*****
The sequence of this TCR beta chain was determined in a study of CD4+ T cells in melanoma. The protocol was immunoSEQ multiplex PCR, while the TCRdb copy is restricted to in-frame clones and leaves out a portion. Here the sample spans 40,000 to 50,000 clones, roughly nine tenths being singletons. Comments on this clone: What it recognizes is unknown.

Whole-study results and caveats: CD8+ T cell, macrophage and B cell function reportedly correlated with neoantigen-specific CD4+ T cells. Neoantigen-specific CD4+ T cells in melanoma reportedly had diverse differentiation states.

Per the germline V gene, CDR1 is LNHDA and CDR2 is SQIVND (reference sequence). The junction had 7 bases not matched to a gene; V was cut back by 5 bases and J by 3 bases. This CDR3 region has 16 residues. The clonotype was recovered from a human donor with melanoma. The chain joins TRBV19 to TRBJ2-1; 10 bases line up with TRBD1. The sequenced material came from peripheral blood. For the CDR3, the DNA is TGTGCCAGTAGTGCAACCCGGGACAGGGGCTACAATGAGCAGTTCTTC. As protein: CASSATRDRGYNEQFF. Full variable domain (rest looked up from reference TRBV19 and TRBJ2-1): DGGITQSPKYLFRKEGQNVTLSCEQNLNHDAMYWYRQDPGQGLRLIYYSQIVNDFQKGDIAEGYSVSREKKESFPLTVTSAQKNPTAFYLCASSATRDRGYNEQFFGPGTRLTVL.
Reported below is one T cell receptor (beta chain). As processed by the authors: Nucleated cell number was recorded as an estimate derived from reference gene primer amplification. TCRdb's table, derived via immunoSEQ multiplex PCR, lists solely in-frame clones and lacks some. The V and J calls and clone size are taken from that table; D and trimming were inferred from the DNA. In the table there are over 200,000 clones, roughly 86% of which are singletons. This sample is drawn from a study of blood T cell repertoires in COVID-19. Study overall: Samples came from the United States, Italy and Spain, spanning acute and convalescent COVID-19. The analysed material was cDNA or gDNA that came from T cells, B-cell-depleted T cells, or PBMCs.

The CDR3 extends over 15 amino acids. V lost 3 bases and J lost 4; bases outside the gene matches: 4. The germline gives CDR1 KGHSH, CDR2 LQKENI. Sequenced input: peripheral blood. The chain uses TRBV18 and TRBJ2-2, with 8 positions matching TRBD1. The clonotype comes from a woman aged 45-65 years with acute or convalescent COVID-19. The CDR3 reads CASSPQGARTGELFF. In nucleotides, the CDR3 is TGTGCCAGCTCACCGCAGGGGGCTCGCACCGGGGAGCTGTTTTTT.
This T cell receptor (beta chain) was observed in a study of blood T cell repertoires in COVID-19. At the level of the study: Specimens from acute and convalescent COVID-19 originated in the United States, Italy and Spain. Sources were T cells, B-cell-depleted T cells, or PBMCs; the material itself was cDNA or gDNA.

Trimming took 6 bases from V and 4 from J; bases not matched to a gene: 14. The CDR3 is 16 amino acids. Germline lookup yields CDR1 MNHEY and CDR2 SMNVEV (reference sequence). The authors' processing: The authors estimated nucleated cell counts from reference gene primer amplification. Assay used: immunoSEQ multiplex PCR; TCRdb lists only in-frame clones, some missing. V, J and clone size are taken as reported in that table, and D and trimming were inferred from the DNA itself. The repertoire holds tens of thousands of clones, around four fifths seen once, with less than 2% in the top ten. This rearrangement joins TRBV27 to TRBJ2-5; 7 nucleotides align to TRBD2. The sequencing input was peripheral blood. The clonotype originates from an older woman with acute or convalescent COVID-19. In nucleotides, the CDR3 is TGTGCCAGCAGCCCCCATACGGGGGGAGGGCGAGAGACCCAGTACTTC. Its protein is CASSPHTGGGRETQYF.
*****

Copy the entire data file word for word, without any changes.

The sequence of this TCR beta chain was determined in a study of CD4+ T cells in melanoma. The protocol was immunoSEQ multiplex PCR, while the TCRdb copy is restricted to in-frame clones and leaves out a portion. Here the sample spans 40,000 to 50,000 clones, roughly nine tenths being singletons. Comments on this clone: What it recognizes is unknown.

Whole-study results and caveats: CD8+ T cell, macrophage and B cell function reportedly correlated with neoantigen-specific CD4+ T cells. Neoantigen-specific CD4+ T cells in melanoma reportedly had diverse differentiation states.

Per the germline V gene, CDR1 is LNHDA and CDR2 is SQIVND (reference sequence). The junction had 7 bases not matched to a gene; V was cut back by 5 bases and J by 3 bases. This CDR3 region has 16 residues. The clonotype was recovered from a human donor with melanoma. The chain joins TRBV19 to TRBJ2-1; 10 bases line up with TRBD1. The sequenced material came from peripheral blood. For the CDR3, the DNA is TGTGCCAGTAGTGCAACCCGGGACAGGGGCTACAATGAGCAGTTCTTC. As protein: CASSATRDRGYNEQFF. Full variable domain (rest looked up from reference TRBV19 and TRBJ2-1): DGGITQSPKYLFRKEGQNVTLSCEQNLNHDAMYWYRQDPGQGLRLIYYSQIVNDFQKGDIAEGYSVSREKKESFPLTVTSAQKNPTAFYLCASSATRDRGYNEQFFGPGTRLTVL.
Reported below is one T cell receptor (beta chain). As processed by the authors: Nucleated cell number was recorded as an estimate derived from reference gene primer amplification. TCRdb's table, derived via immunoSEQ multiplex PCR, lists solely in-frame clones and lacks some. The V and J calls and clone size are taken from that table; D and trimming were inferred from the DNA. In the table there are over 200,000 clones, roughly 86% of which are singletons. This sample is drawn from a study of blood T cell repertoires in COVID-19. Study overall: Samples came from the United States, Italy and Spain, spanning acute and convalescent COVID-19. The analysed material was cDNA or gDNA that came from T cells, B-cell-depleted T cells, or PBMCs.

The CDR3 extends over 15 amino acids. V lost 3 bases and J lost 4; bases outside the gene matches: 4. The germline gives CDR1 KGHSH, CDR2 LQKENI. Sequenced input: peripheral blood. The chain uses TRBV18 and TRBJ2-2, with 8 positions matching TRBD1. The clonotype comes from a woman aged 45-65 years with acute or convalescent COVID-19. The CDR3 reads CASSPQGARTGELFF. In nucleotides, the CDR3 is TGTGCCAGCTCACCGCAGGGGGCTCGCACCGGGGAGCTGTTTTTT.
This T cell receptor (beta chain) was observed in a study of blood T cell repertoires in COVID-19. At the level of the study: Specimens from acute and convalescent COVID-19 originated in the United States, Italy and Spain. Sources were T cells, B-cell-depleted T cells, or PBMCs; the material itself was cDNA or gDNA.

Trimming took 6 bases from V and 4 from J; bases not matched to a gene: 14. The CDR3 is 16 amino acids. Germline lookup yields CDR1 MNHEY and CDR2 SMNVEV (reference sequence). The authors' processing: The authors estimated nucleated cell counts from reference gene primer amplification. Assay used: immunoSEQ multiplex PCR; TCRdb lists only in-frame clones, some missing. V, J and clone size are taken as reported in that table, and D and trimming were inferred from the DNA itself. The repertoire holds tens of thousands of clones, around four fifths seen once, with less than 2% in the top ten. This rearrangement joins TRBV27 to TRBJ2-5; 7 nucleotides align to TRBD2. The sequencing input was peripheral blood. The clonotype originates from an older woman with acute or convalescent COVID-19. In nucleotides, the CDR3 is TGTGCCAGCAGCCCCCATACGGGGGGAGGGCGAGAGACCCAGTACTTC. Its protein is CASSPHTGGGRETQYF.